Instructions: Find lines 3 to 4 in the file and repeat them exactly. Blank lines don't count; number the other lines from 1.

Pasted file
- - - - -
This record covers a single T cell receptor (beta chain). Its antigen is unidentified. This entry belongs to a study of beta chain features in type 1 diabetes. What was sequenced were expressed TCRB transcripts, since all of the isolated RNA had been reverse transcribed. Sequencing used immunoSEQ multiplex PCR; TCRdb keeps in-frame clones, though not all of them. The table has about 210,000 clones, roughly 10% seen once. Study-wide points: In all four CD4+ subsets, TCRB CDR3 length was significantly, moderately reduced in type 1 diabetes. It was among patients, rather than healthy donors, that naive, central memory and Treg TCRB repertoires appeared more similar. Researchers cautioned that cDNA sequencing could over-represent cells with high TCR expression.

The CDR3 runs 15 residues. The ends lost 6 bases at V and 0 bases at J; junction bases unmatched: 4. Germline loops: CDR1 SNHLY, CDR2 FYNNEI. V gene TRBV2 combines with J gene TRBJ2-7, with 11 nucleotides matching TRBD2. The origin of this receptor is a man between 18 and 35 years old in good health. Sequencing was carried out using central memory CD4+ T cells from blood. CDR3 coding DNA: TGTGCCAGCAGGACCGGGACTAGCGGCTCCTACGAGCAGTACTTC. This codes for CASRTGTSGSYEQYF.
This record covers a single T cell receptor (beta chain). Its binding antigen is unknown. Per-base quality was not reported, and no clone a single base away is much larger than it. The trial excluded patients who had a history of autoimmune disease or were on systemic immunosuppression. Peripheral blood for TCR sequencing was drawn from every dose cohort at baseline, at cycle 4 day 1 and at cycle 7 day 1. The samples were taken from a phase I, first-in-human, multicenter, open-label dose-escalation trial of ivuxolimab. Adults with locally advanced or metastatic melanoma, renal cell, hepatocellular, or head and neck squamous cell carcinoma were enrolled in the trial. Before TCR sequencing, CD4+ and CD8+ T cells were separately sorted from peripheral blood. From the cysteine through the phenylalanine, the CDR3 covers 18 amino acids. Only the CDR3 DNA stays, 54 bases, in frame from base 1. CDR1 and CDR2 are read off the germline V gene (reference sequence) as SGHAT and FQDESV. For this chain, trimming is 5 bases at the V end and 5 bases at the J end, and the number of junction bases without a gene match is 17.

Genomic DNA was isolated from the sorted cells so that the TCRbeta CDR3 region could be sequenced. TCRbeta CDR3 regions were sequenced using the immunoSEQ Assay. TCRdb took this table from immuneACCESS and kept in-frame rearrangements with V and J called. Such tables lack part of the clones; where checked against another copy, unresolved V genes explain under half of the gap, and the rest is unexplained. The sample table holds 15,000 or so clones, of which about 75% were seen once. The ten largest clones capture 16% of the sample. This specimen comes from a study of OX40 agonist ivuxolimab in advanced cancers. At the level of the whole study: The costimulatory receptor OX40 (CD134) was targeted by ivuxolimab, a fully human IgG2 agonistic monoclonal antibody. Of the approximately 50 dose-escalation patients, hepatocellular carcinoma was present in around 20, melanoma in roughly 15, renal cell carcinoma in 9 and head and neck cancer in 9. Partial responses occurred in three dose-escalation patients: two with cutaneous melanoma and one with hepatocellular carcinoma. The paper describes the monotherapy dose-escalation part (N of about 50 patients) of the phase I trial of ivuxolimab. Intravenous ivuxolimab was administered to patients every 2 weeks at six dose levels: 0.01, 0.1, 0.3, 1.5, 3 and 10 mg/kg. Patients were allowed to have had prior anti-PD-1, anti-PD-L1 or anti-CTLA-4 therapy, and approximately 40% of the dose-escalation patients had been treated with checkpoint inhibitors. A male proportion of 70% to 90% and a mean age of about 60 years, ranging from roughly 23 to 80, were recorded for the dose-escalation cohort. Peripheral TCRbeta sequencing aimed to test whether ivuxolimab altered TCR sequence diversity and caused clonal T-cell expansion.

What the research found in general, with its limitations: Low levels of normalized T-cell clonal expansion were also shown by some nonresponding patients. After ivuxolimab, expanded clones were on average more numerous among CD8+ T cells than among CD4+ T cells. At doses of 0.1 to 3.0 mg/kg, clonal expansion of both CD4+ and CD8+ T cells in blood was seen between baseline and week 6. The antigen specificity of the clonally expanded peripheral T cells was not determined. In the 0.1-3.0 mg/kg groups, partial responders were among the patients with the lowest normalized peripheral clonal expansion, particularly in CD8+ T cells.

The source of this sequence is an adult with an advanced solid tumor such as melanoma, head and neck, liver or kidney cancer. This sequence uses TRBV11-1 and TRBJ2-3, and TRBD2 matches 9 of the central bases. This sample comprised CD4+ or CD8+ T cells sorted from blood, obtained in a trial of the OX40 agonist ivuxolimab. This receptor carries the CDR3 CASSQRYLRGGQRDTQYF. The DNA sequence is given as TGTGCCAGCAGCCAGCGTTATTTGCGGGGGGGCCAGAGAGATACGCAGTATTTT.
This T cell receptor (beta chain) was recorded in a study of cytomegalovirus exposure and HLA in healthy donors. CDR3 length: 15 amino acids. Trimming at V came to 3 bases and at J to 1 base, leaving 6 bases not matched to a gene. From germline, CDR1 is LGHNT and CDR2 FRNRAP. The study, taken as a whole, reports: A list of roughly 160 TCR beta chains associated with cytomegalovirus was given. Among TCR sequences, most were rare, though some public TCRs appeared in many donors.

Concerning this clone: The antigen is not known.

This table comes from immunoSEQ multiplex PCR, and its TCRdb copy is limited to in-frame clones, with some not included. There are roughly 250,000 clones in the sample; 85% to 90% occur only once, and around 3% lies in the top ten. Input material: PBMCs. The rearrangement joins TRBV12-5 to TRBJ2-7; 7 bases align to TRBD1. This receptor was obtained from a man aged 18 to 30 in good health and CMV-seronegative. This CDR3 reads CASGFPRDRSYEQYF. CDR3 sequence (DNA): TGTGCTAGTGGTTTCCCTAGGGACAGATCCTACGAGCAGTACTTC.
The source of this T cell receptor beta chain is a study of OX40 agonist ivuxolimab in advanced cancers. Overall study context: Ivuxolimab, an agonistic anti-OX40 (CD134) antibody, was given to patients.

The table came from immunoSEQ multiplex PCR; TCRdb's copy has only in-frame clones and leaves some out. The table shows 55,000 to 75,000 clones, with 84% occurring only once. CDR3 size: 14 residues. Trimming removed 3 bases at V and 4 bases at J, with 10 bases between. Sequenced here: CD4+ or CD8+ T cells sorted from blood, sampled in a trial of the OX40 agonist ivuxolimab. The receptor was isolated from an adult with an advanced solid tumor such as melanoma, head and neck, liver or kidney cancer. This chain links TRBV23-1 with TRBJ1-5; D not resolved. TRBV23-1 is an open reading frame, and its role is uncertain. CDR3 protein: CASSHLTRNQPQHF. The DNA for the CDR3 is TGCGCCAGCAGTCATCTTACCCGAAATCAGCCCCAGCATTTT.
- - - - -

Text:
This record covers a single T cell receptor (beta chain). Its binding antigen is unknown. Per-base quality was not reported, and no clone a single base away is much larger than it. The trial excluded patients who had a history of autoimmune disease or were on systemic immunosuppression. Peripheral blood for TCR sequencing was drawn from every dose cohort at baseline, at cycle 4 day 1 and at cycle 7 day 1. The samples were taken from a phase I, first-in-human, multicenter, open-label dose-escalation trial of ivuxolimab. Adults with locally advanced or metastatic melanoma, renal cell, hepatocellular, or head and neck squamous cell carcinoma were enrolled in the trial. Before TCR sequencing, CD4+ and CD8+ T cells were separately sorted from peripheral blood. From the cysteine through the phenylalanine, the CDR3 covers 18 amino acids. Only the CDR3 DNA stays, 54 bases, in frame from base 1. CDR1 and CDR2 are read off the germline V gene (reference sequence) as SGHAT and FQDESV. For this chain, trimming is 5 bases at the V end and 5 bases at the J end, and the number of junction bases without a gene match is 17.

Genomic DNA was isolated from the sorted cells so that the TCRbeta CDR3 region could be sequenced. TCRbeta CDR3 regions were sequenced using the immunoSEQ Assay. TCRdb took this table from immuneACCESS and kept in-frame rearrangements with V and J called. Such tables lack part of the clones; where checked against another copy, unresolved V genes explain under half of the gap, and the rest is unexplained. The sample table holds 15,000 or so clones, of which about 75% were seen once. The ten largest clones capture 16% of the sample. This specimen comes from a study of OX40 agonist ivuxolimab in advanced cancers. At the level of the whole study: The costimulatory receptor OX40 (CD134) was targeted by ivuxolimab, a fully human IgG2 agonistic monoclonal antibody. Of the approximately 50 dose-escalation patients, hepatocellular carcinoma was present in around 20, melanoma in roughly 15, renal cell carcinoma in 9 and head and neck cancer in 9. Partial responses occurred in three dose-escalation patients: two with cutaneous melanoma and one with hepatocellular carcinoma. The paper describes the monotherapy dose-escalation part (N of about 50 patients) of the phase I trial of ivuxolimab. Intravenous ivuxolimab was administered to patients every 2 weeks at six dose levels: 0.01, 0.1, 0.3, 1.5, 3 and 10 mg/kg. Patients were allowed to have had prior anti-PD-1, anti-PD-L1 or anti-CTLA-4 therapy, and approximately 40% of the dose-escalation patients had been treated with checkpoint inhibitors. A male proportion of 70% to 90% and a mean age of about 60 years, ranging from roughly 23 to 80, were recorded for the dose-escalation cohort. Peripheral TCRbeta sequencing aimed to test whether ivuxolimab altered TCR sequence diversity and caused clonal T-cell expansion.